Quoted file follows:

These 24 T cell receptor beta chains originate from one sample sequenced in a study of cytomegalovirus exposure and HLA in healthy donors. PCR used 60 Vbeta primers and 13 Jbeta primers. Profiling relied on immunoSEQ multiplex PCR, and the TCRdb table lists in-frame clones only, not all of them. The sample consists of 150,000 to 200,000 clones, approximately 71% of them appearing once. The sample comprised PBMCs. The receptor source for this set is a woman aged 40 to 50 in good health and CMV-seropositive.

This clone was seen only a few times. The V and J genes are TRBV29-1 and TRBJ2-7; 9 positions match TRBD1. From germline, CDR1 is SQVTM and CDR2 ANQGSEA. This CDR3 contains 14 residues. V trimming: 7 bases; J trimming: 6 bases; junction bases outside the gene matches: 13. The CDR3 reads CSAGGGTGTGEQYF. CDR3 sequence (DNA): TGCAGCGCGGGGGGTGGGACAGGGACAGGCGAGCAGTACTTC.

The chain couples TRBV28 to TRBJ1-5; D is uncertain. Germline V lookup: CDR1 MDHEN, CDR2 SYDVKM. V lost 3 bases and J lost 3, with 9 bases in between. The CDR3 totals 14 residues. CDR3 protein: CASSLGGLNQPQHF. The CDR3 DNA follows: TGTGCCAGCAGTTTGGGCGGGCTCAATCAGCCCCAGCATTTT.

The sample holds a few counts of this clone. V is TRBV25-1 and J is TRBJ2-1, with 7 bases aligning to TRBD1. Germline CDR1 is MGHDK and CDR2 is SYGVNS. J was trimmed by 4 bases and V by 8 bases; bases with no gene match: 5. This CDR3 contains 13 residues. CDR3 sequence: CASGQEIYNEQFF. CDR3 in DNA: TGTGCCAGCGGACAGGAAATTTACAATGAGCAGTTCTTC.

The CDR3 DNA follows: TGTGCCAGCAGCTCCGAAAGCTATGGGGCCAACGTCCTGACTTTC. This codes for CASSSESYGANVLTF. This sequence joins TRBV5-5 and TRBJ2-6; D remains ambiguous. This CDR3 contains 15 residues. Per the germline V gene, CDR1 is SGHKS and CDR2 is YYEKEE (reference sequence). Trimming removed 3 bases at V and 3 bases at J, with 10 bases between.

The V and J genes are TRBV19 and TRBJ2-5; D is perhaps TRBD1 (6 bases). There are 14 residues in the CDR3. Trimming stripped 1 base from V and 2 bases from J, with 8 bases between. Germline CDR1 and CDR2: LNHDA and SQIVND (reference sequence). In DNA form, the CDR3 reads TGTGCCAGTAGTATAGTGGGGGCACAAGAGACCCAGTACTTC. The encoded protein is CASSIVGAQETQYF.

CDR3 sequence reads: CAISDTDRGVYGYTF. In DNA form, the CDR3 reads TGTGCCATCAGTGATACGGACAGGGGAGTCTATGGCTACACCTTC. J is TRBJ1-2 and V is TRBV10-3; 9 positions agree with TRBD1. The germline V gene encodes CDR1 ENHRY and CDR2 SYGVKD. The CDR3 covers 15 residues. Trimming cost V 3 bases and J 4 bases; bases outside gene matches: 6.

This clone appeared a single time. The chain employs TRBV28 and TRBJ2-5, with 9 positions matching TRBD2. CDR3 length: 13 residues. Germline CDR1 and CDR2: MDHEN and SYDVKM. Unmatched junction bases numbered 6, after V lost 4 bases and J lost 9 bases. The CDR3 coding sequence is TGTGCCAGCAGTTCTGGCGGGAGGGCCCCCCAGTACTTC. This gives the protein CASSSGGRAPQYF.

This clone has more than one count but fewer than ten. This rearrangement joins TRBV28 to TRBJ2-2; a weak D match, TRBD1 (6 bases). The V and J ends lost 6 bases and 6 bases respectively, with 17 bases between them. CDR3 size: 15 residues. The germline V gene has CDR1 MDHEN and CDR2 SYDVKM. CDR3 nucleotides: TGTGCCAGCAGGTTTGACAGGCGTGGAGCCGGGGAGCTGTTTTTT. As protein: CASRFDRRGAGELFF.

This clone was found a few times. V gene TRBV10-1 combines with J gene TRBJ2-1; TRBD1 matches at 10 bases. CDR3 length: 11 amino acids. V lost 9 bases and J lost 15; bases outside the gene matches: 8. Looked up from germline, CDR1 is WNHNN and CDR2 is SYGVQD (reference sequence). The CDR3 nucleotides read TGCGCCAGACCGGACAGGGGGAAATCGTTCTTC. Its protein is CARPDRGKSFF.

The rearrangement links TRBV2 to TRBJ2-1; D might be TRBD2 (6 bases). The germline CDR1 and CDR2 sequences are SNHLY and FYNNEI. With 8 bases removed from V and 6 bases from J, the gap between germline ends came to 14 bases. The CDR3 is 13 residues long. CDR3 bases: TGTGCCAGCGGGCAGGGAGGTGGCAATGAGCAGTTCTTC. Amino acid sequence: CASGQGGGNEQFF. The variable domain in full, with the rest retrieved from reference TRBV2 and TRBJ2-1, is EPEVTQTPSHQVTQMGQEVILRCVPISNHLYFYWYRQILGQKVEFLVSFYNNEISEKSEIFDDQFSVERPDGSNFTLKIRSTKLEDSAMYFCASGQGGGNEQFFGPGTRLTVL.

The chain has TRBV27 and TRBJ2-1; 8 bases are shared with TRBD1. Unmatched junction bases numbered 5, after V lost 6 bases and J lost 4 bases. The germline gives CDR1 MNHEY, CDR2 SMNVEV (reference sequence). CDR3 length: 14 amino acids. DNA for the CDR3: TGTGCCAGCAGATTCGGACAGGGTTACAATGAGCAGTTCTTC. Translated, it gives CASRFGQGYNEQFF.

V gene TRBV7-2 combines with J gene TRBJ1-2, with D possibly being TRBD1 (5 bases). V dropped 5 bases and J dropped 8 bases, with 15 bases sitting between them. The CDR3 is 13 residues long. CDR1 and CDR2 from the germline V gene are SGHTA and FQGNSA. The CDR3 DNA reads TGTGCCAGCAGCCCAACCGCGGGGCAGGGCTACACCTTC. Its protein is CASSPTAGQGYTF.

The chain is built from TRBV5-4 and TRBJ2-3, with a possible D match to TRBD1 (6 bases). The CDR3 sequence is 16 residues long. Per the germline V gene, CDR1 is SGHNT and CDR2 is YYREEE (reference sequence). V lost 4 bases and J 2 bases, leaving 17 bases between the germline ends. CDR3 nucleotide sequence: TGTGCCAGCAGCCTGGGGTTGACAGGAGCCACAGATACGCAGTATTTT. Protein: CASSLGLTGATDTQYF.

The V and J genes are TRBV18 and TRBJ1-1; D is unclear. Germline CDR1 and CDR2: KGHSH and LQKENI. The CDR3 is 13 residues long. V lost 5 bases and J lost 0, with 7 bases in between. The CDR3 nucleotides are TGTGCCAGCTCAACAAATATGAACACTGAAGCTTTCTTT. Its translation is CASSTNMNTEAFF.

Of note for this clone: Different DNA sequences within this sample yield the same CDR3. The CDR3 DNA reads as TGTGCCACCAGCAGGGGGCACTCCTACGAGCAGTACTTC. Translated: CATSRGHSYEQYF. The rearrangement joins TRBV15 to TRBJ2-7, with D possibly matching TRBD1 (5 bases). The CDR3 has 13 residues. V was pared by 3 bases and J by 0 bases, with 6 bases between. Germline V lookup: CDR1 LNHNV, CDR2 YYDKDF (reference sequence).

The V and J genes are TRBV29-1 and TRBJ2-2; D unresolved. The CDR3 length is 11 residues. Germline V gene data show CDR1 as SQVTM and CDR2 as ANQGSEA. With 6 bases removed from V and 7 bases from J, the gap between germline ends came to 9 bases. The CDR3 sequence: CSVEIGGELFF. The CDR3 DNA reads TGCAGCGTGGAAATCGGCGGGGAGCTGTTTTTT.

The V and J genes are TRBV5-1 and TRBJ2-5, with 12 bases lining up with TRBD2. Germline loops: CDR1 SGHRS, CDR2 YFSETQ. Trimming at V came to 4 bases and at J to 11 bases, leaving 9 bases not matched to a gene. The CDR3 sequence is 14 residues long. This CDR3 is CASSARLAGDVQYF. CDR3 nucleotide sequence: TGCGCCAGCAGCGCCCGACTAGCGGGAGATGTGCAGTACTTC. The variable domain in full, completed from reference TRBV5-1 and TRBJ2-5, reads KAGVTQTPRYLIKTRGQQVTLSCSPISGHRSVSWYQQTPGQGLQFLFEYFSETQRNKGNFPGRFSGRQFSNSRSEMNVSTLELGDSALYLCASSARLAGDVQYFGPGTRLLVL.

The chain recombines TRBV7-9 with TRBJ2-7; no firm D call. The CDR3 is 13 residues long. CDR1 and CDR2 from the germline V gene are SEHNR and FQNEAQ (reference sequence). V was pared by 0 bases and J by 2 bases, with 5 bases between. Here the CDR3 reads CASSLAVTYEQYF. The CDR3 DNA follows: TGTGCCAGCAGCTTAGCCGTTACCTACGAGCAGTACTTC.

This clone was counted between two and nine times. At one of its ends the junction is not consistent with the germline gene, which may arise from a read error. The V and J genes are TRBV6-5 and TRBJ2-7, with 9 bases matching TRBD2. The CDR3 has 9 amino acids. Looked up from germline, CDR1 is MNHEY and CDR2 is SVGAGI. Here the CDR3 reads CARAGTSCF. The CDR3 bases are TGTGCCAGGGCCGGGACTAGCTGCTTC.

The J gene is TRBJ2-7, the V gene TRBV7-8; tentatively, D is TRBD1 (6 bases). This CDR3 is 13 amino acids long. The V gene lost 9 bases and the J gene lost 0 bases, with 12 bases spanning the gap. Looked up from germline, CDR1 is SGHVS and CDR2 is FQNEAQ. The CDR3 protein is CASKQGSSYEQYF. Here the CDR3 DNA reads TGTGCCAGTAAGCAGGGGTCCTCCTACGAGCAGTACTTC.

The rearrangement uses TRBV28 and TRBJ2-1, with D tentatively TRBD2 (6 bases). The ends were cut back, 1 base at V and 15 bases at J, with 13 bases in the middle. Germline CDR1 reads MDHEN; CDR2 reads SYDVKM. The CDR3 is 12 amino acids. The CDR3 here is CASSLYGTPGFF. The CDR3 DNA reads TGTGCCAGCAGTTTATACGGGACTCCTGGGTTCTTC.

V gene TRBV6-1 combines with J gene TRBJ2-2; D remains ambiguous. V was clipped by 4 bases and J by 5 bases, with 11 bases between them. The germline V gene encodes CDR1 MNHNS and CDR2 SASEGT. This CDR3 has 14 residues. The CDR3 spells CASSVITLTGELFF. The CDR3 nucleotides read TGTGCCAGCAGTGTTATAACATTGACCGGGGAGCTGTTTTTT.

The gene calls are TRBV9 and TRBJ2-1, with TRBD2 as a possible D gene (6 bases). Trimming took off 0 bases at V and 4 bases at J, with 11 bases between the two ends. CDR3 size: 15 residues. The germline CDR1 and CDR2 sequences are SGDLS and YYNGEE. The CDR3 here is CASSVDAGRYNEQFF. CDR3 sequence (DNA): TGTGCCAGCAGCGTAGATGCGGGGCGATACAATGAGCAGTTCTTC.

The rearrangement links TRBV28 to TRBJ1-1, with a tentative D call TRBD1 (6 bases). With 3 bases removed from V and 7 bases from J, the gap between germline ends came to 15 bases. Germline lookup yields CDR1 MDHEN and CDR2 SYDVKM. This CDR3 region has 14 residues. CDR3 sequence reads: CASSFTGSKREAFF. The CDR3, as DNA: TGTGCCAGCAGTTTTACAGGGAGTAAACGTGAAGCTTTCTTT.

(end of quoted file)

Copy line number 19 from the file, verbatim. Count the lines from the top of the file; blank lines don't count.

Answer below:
The chain recombines TRBV7-9 with TRBJ2-7; no firm D call. The CDR3 is 13 residues long. CDR1 and CDR2 from the germline V gene are SEHNR and FQNEAQ (reference sequence). V was pared by 0 bases and J by 2 bases, with 5 bases between. Here the CDR3 reads CASSLAVTYEQYF. The CDR3 DNA follows: TGTGCCAGCAGCTTAGCCGTTACCTACGAGCAGTACTTC.